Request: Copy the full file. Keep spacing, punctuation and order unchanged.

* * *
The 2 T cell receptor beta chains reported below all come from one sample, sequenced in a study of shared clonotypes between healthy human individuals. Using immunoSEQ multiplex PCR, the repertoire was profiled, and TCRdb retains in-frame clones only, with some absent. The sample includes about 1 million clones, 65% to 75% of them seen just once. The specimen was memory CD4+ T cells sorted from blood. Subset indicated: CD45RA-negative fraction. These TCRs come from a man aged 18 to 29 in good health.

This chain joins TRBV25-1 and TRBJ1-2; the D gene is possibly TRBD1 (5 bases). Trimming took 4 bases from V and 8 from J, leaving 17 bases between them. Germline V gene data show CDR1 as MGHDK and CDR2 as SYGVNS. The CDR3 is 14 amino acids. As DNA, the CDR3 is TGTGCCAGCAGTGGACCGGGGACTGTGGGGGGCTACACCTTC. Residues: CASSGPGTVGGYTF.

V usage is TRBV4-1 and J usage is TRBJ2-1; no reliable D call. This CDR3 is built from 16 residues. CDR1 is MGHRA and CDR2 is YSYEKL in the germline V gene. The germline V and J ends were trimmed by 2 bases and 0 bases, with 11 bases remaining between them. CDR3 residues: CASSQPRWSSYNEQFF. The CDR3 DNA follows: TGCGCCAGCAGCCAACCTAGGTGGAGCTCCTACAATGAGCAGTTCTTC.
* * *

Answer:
The 2 T cell receptor beta chains reported below all come from one sample, sequenced in a study of shared clonotypes between healthy human individuals. Using immunoSEQ multiplex PCR, the repertoire was profiled, and TCRdb retains in-frame clones only, with some absent. The sample includes about 1 million clones, 65% to 75% of them seen just once. The specimen was memory CD4+ T cells sorted from blood. Subset indicated: CD45RA-negative fraction. These TCRs come from a man aged 18 to 29 in good health.

This chain joins TRBV25-1 and TRBJ1-2; the D gene is possibly TRBD1 (5 bases). Trimming took 4 bases from V and 8 from J, leaving 17 bases between them. Germline V gene data show CDR1 as MGHDK and CDR2 as SYGVNS. The CDR3 is 14 amino acids. As DNA, the CDR3 is TGTGCCAGCAGTGGACCGGGGACTGTGGGGGGCTACACCTTC. Residues: CASSGPGTVGGYTF.

V usage is TRBV4-1 and J usage is TRBJ2-1; no reliable D call. This CDR3 is built from 16 residues. CDR1 is MGHRA and CDR2 is YSYEKL in the germline V gene. The germline V and J ends were trimmed by 2 bases and 0 bases, with 11 bases remaining between them. CDR3 residues: CASSQPRWSSYNEQFF. The CDR3 DNA follows: TGCGCCAGCAGCCAACCTAGGTGGAGCTCCTACAATGAGCAGTTCTTC.